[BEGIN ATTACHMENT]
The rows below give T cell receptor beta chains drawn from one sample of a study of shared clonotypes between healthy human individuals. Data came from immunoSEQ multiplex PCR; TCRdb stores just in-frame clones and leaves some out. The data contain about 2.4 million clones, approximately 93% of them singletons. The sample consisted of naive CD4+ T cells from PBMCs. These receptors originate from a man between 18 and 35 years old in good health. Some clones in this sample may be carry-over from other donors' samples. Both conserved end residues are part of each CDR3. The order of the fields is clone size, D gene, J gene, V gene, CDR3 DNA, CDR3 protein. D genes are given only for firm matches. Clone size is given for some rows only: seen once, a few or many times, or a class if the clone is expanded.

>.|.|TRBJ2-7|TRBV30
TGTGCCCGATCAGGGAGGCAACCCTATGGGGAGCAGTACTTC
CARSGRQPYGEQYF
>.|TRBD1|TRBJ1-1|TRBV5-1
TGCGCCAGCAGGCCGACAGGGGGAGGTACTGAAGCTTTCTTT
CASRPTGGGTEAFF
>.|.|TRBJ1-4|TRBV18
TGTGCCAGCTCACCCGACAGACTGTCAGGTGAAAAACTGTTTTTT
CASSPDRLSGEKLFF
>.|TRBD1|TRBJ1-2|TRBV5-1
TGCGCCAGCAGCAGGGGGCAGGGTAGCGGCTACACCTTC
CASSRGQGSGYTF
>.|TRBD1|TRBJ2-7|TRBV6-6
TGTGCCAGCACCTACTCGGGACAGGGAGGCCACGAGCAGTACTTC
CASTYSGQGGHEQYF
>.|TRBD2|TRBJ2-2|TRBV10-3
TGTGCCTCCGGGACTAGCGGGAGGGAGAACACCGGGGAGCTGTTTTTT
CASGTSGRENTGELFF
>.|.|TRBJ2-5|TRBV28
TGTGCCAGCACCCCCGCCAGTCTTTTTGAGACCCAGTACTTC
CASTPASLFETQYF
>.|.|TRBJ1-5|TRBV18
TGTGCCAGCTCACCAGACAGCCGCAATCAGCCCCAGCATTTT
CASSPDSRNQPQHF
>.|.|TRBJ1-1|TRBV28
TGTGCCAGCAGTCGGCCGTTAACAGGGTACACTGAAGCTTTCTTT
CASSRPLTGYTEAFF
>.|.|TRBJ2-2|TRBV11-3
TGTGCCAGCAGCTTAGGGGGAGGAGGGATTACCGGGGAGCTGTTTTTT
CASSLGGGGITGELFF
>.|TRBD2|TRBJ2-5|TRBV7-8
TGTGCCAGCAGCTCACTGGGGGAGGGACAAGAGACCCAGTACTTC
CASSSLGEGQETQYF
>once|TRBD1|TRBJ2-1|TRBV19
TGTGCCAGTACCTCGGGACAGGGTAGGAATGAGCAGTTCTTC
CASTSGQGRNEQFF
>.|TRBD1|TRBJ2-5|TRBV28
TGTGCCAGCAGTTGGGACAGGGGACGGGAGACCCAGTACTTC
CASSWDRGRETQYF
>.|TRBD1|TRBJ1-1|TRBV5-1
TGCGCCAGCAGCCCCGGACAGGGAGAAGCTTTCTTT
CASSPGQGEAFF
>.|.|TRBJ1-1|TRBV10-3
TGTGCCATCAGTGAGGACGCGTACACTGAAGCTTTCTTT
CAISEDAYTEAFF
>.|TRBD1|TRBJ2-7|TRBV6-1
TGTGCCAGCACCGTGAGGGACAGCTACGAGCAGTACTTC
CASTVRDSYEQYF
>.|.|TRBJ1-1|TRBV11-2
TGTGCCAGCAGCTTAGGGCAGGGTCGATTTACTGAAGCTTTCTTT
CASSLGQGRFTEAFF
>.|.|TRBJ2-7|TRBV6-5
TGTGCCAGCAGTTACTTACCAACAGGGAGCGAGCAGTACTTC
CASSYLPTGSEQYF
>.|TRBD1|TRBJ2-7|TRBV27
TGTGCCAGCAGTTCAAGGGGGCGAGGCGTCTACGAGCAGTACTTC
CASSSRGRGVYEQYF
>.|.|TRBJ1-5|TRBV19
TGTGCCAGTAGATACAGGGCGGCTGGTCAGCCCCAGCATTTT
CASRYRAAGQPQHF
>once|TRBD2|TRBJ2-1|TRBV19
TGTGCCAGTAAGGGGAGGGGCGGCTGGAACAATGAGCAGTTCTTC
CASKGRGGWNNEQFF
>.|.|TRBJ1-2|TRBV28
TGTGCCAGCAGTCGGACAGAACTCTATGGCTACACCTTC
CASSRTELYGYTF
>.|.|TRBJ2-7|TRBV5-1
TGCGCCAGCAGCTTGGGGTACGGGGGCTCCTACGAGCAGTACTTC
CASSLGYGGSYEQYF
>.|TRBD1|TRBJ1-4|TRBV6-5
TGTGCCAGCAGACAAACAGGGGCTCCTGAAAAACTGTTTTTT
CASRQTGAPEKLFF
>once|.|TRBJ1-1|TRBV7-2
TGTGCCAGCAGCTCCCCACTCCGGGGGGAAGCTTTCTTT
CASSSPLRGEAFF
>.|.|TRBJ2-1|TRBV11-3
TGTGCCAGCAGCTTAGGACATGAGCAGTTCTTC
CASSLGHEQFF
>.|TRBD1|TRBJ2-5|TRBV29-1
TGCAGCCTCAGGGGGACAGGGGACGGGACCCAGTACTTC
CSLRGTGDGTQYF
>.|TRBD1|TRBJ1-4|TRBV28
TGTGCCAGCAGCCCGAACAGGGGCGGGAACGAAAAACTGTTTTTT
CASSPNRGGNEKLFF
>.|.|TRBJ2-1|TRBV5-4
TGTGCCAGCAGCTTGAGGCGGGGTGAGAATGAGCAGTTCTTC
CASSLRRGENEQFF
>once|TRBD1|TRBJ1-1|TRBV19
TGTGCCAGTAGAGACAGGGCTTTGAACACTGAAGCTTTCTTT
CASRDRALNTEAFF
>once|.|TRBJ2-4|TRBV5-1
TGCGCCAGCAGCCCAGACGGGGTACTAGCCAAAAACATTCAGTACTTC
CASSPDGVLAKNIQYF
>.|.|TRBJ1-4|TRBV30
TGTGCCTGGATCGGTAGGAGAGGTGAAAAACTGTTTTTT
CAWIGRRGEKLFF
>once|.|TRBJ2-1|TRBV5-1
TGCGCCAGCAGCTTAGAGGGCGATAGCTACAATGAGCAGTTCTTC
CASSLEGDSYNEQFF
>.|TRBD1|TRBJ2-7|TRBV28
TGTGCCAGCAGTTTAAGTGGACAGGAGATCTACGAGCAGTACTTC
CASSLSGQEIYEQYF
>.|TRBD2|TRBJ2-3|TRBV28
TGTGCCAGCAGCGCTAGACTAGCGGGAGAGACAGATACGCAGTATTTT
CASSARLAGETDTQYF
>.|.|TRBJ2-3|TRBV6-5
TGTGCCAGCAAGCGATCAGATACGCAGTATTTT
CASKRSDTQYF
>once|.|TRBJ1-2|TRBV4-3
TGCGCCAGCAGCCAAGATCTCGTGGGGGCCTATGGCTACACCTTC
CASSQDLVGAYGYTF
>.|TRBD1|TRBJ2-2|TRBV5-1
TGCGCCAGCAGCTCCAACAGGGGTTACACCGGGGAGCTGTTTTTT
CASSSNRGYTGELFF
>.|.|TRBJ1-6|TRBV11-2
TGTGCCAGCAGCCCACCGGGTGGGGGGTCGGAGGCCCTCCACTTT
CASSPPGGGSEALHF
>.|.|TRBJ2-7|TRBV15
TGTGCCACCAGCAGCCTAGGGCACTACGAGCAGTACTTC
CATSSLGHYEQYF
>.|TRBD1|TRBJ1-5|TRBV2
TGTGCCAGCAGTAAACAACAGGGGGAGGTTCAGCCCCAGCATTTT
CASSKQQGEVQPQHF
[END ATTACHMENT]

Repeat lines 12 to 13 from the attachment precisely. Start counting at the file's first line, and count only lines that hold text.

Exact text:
TGCGCCAGCAGCAGGGGGCAGGGTAGCGGCTACACCTTC
CASSRGQGSGYTF